A. Prohibition Against Advertising That Pest Control Services or Products Are Safe, Nontoxic and Will Not Cause Any Harmful Effects to Human, Pets, Other Non-target Species and the Environment.

The first prohibition contained in the Assurance is against blanket, unqualified statements of safety or absence of any environmental impacts. This paragraph bars a business from representing, directly or by implication, that:

pest control services/methods and/or pesticide products used by Respondent are safe, non-toxic and will not cause any harmful effects on humans, pets, other non-target species and the environment.

Appropriately qualified and true representations about the degree and type of risk associated with the advertiser’s pest control services are not prohibited so long as such statements can be substantiated:

Nothing in this paragraph shall preclude Respondent from making representations regarding the degree and type of risk associated with its pest control services/methods and/or pesticide products, if such products are used in accordance with all label precautionary statements and directions, so long as such representations are factually accurate, clearly defined as to the risk(s) considered and substantiated, upon request, under paragraph 11 herein. Substantiation shall include the identification of the sorts of hazards (i.e. acute and/or chronic toxicity) and exposure (i.e. route, duration and magnitude) considered. Respondent shall not make any such representation if it is inconsistent with any portion of the statement required as part of the EPA registration process for that pesticide and as such statement may be subsequently amended.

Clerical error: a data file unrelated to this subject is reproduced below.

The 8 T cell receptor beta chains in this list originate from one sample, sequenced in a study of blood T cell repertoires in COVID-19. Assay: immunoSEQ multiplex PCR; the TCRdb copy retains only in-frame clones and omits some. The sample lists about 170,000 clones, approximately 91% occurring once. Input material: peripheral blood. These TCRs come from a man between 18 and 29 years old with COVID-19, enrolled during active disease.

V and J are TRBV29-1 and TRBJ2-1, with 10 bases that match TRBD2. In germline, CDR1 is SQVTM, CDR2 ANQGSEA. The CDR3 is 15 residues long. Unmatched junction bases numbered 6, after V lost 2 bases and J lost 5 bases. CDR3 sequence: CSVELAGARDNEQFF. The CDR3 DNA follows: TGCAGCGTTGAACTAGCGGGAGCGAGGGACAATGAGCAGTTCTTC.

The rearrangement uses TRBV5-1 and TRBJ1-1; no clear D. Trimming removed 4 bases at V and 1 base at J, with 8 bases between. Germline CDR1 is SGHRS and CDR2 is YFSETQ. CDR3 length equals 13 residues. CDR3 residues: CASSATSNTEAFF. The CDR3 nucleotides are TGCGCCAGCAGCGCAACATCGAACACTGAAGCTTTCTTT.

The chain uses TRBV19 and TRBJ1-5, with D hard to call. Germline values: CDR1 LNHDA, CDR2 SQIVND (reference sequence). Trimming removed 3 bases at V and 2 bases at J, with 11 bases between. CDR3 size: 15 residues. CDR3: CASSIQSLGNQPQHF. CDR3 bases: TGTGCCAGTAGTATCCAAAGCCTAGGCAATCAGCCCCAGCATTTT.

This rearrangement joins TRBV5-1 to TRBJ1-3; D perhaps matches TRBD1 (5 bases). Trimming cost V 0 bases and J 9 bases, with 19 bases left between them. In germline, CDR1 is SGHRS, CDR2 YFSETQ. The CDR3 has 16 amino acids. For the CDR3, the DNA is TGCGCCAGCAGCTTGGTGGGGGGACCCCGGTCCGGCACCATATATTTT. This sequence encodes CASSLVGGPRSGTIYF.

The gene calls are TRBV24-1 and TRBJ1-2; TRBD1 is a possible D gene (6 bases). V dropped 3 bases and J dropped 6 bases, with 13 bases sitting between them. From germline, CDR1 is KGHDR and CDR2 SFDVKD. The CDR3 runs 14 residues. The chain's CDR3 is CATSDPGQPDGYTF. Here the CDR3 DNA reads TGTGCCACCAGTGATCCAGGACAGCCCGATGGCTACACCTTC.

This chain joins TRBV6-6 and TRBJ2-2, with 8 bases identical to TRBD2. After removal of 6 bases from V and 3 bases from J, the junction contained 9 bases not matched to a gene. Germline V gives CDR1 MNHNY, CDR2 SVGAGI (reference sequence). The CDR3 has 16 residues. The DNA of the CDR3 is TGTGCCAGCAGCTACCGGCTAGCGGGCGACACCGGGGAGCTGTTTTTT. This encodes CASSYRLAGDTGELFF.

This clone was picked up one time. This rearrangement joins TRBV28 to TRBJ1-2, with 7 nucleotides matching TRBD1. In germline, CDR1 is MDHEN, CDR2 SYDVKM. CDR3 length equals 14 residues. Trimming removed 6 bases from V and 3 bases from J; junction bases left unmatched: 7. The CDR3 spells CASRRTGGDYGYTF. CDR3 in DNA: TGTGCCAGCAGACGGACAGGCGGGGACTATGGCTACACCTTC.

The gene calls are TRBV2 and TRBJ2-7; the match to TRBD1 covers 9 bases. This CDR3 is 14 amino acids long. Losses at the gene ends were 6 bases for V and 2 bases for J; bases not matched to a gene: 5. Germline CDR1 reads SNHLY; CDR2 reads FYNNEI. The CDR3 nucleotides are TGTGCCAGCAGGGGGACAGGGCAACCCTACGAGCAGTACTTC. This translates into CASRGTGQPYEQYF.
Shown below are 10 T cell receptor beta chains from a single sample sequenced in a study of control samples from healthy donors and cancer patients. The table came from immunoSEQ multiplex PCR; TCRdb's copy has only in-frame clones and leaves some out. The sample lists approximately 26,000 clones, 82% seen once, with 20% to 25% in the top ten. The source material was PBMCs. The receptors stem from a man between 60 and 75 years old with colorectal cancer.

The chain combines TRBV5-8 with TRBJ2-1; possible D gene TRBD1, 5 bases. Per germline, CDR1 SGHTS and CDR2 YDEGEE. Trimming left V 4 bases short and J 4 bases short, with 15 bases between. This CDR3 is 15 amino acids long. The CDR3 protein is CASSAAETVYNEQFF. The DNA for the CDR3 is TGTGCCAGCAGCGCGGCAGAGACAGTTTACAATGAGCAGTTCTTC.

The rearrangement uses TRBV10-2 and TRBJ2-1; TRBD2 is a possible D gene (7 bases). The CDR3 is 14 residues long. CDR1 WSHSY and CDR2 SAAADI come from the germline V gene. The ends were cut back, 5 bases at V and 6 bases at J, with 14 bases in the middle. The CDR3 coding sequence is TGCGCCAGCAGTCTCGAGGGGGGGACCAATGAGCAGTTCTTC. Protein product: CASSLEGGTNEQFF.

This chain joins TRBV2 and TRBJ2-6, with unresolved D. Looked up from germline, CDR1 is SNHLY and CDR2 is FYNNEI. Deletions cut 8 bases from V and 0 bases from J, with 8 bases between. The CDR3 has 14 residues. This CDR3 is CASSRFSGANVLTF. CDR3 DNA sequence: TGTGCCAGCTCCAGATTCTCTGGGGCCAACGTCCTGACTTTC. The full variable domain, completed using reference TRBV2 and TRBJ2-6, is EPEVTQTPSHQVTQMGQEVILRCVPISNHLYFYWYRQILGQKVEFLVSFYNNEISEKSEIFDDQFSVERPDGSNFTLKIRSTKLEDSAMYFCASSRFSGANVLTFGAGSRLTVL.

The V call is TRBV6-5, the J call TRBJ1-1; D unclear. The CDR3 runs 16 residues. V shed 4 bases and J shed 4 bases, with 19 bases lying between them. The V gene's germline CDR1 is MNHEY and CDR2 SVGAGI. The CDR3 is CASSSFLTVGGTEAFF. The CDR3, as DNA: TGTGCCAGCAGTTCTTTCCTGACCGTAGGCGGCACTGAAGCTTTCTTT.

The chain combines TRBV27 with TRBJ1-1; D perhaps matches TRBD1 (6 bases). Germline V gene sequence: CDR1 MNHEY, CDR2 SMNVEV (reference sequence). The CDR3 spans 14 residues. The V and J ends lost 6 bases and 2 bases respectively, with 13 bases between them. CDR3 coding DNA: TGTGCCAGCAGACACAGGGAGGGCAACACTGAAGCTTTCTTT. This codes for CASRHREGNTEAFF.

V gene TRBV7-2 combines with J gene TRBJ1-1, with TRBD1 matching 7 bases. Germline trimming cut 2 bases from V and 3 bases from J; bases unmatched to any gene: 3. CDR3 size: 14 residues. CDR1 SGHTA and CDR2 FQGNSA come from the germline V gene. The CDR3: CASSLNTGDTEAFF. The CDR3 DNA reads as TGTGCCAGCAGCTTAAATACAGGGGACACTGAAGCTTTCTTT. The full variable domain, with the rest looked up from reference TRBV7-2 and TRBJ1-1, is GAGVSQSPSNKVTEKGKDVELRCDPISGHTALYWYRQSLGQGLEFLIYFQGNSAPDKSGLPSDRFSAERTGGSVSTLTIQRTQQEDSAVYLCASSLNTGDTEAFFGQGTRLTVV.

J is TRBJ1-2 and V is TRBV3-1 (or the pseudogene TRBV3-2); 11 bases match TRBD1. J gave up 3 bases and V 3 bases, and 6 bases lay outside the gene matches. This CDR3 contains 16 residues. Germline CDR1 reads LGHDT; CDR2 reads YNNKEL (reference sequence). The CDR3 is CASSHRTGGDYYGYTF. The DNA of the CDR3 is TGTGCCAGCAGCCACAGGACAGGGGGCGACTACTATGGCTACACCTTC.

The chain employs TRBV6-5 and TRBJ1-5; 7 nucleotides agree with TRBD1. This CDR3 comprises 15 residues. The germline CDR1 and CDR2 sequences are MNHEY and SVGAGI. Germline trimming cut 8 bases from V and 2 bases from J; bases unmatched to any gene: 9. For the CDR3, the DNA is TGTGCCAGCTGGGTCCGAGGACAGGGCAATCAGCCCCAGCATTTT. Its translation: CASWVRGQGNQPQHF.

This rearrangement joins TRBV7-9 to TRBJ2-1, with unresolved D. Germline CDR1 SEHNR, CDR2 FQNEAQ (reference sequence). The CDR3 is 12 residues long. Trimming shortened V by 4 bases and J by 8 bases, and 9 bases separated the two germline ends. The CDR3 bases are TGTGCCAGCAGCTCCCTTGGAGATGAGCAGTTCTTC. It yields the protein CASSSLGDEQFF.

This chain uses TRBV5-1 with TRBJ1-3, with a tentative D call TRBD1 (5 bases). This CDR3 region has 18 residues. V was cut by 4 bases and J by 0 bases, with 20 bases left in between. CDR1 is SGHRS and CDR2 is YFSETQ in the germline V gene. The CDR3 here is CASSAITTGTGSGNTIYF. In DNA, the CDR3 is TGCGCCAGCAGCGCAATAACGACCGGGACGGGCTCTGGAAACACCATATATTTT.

However, any advertisements which describe the degree or type of risk associated with a company’s pest control services, when used properly, must be clearly defined as to the specific risk considered (e.g. neurotoxicity, carcinogenic effect, etc.). Furthermore, no statements regarding the degree or type of risk associated with pest control services may be made if such statements are inconsistent with any portion of the statement required as part of the EPA registration process for the pesticides being described. If the advertiser chooses to make such statements, it is the advertiser’s responsibility to assure their validity.